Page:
Everyone has an opinion, but is anyone going to listen to yours if it doesn't include a funky picture and caps lock? Hell no. That's why SUPER is here. It's an odd little app from Biz Stone (famous for co-founding Twitter) and his startup Jelly Industries.
Twitter killed Twitpic. Now Twitter will save Twitpic. Well, sort of. Not really. Kinda. But it's still dead. Alright, try and follow along here: early in September, the original and independent image hosting site for Twitter, Twitpic, said that it was in danger of shutting down after Twitter (the main one) opposed its trademark application. Then Twitpic said they had found a buyer and would remain open. Then they said they wouldn't, and would shut down October 25th, yesterday.
The latest Twitter client to fall victim to Twitter's token limits is the classic version of Talon, which is rather fitting seeing as the new Android 5.0 version of Talon was just released this weekend. In response, the developer has pulled the app from the Play Store so no one else will buy the app and be unable to use it. Maybe now the reasoning for the separate Talon Plus version is starting to make more sense.
Update: the original Talon for Twitter has reached its token limit, making it impossible for new users to sign in. It has been removed from the Play Store and the source code has been published.
Before we start, let's get something out of the way: Talon For Twitter developer Luke Klinker has elected to separate the Android 5.0 version of the app from the previous version. Owners of Talon won't be getting Talon For Twitter (Plus) unless they pay for it.
You're probably wondering if you somehow ended up on a post from a few weeks ago, but no, this is new. TwitPic originally announced its impending closure back in September, but then appeared to get a reprieve when a mysterious buyer emerged from the shadows to acquire it. Now? Nope, the shutdown is back on.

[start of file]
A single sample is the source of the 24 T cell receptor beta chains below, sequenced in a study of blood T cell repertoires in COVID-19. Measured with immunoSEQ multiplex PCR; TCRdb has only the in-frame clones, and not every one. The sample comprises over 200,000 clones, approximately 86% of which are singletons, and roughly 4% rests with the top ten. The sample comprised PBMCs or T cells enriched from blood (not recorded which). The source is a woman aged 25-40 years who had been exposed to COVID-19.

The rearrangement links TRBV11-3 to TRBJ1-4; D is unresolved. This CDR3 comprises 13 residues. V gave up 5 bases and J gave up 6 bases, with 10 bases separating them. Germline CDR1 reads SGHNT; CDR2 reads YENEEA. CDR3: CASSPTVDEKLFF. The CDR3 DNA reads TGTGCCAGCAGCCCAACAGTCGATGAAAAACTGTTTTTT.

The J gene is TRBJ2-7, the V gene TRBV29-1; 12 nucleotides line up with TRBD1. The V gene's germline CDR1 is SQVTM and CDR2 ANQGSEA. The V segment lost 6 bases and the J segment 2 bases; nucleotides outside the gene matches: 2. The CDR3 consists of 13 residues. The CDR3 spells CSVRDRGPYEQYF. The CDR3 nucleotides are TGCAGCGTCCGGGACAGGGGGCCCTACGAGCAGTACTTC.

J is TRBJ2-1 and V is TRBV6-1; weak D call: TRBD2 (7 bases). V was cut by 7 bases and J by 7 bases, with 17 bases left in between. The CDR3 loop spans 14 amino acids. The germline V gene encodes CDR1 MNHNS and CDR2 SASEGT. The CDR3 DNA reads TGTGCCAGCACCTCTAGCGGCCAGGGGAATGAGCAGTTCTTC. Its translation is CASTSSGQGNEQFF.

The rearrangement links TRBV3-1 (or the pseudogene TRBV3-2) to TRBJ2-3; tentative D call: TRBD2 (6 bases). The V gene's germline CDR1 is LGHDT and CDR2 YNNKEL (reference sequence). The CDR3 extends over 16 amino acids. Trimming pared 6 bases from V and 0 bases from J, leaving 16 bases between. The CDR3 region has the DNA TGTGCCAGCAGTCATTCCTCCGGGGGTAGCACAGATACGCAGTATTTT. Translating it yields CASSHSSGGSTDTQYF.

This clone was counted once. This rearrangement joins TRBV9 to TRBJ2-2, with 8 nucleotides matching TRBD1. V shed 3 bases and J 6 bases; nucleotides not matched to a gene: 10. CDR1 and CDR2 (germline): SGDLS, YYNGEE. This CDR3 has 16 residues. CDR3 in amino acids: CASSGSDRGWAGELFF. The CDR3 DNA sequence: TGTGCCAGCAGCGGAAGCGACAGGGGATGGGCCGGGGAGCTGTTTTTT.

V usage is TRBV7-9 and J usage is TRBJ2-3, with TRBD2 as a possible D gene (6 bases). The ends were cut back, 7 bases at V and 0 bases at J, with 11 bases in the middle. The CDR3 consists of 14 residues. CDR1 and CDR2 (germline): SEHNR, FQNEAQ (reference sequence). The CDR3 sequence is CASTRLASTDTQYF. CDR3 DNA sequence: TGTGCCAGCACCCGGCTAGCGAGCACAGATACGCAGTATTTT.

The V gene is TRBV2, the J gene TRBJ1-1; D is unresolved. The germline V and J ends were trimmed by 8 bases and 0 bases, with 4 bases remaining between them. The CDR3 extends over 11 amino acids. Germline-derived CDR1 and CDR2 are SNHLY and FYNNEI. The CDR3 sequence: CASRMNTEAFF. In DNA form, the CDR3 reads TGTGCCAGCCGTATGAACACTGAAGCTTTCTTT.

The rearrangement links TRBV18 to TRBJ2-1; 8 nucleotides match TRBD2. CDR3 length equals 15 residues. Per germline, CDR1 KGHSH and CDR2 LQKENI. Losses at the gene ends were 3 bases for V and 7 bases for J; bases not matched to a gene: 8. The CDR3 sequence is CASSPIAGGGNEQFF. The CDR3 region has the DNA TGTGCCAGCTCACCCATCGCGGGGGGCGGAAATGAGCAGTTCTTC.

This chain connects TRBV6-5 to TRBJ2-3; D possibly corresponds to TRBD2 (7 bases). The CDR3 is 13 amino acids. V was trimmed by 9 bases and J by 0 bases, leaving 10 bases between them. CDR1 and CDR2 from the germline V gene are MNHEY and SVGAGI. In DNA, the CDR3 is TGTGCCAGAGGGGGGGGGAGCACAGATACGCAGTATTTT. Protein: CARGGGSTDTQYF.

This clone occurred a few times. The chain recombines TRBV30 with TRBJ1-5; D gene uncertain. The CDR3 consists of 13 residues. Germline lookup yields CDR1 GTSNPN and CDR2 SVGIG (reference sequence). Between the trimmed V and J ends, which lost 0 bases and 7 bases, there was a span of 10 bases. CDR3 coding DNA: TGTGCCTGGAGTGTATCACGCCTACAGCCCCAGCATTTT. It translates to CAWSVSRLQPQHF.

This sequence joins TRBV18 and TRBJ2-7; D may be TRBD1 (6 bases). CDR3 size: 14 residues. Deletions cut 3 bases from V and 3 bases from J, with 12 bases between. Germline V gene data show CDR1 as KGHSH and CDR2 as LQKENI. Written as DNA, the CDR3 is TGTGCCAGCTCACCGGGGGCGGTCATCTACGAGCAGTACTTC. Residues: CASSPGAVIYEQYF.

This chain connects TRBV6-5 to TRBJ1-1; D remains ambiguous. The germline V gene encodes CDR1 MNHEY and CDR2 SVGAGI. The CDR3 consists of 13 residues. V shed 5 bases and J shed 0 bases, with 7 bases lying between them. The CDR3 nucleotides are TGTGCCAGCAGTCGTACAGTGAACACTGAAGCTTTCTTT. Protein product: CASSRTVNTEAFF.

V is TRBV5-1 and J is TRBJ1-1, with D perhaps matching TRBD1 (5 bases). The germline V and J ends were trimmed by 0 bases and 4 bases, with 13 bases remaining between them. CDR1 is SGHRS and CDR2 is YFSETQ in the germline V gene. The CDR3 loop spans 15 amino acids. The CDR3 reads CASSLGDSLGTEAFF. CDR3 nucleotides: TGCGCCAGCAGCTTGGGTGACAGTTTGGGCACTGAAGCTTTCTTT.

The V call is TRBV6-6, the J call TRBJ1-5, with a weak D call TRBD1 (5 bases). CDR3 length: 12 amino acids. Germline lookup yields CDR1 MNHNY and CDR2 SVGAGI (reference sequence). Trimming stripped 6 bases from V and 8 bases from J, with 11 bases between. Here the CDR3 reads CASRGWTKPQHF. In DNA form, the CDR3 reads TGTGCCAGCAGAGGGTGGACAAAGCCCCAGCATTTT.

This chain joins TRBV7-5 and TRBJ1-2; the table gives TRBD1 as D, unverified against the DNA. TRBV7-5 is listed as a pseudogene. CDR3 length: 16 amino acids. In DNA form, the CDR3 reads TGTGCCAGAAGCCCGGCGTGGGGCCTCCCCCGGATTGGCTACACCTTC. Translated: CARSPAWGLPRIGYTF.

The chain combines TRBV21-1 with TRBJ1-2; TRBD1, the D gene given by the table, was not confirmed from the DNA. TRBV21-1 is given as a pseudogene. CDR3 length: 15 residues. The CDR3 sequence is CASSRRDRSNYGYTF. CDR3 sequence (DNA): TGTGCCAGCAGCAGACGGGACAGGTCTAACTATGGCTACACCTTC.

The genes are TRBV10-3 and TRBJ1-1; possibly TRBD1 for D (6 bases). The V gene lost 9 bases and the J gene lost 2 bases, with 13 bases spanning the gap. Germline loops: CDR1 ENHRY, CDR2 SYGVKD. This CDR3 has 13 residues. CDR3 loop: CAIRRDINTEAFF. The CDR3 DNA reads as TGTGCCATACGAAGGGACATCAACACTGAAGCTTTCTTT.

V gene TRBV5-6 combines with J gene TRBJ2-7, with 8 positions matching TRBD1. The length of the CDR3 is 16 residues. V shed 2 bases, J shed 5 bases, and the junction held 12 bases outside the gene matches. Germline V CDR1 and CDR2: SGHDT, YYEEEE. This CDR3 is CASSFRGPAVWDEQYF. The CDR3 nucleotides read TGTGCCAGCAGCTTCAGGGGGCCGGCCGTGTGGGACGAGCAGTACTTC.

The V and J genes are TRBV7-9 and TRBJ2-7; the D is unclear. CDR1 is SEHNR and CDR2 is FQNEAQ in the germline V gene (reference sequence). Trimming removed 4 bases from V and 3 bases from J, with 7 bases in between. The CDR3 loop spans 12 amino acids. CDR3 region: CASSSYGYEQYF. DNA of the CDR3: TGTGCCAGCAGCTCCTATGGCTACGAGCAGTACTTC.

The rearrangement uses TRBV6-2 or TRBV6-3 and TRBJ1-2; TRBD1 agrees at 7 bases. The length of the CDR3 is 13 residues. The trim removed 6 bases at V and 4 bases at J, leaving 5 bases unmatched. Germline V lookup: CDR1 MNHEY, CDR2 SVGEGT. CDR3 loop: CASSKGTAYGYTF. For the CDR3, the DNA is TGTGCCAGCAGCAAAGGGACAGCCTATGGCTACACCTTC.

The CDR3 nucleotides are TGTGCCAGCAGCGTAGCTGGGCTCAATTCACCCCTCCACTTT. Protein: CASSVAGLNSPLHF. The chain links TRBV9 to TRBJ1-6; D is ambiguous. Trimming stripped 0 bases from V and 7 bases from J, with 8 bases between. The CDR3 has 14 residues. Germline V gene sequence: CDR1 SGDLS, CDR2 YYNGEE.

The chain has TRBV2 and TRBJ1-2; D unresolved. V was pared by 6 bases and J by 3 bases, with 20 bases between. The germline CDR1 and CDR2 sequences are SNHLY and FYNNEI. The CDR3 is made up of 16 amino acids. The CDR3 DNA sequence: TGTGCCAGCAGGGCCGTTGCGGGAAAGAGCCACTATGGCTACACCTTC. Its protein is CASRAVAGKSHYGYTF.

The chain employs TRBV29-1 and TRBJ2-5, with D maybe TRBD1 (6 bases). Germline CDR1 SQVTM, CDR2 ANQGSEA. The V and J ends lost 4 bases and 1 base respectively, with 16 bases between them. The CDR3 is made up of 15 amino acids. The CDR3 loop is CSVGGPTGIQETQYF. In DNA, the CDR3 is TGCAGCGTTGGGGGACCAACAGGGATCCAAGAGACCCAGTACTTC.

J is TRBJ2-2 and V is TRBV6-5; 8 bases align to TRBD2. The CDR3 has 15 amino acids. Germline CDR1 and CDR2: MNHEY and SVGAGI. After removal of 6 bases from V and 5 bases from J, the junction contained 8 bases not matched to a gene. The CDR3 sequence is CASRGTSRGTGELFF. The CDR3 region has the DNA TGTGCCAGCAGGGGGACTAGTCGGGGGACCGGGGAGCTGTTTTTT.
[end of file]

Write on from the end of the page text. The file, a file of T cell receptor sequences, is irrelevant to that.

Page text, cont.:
People use Twitter to share just about everything: mundane thoughts, witty commentary, pictures of food, and their favorite sounds. That last bit is the only part of this list that requires a user to jump away from the app. Now the company is addressing that. Twitter has rolled out Audio Cards, a way for users to stream music and other sounds directly within the Android app.
The experience is not all that dissimilar to how Twitter handles images.
The updated Moto X just went on sale earlier this week with delivery dates toward the end of the month. So far only the GSM devices for AT&T and T-Mobile have popped up, but Verizon has confirmed it too will have the phone soon. If you have been waiting on the seemingly inevitable Sprint announcement, you are about to get some bad news—Sprint won't carry the 2014 Moto X. Ouch.
People talk on Twitter, they crack jokes, they share pictures, and they even try to sell things. Just as users used to have to link out to images before the service started offering that service natively, users will soon be able to make purchases without having to hop out to another site. Twitter is currently testing a feature that will embed a buy button directly into tweets.
When a user decides they want to buy something, Twitter will prompt them for their shipping and payment information.
Twipic has been hosting images on Twitter for years now. Even though competitors have cropped up and Twitter has introduced its own native picture storage option, the service remains a well-known means of hosting images for use on the social network. Its official Android app, which popped up several years after the service gained wide adoption, still managed to accumulate hundreds of thousands of downloads.
But alas, the party couldn't last forever.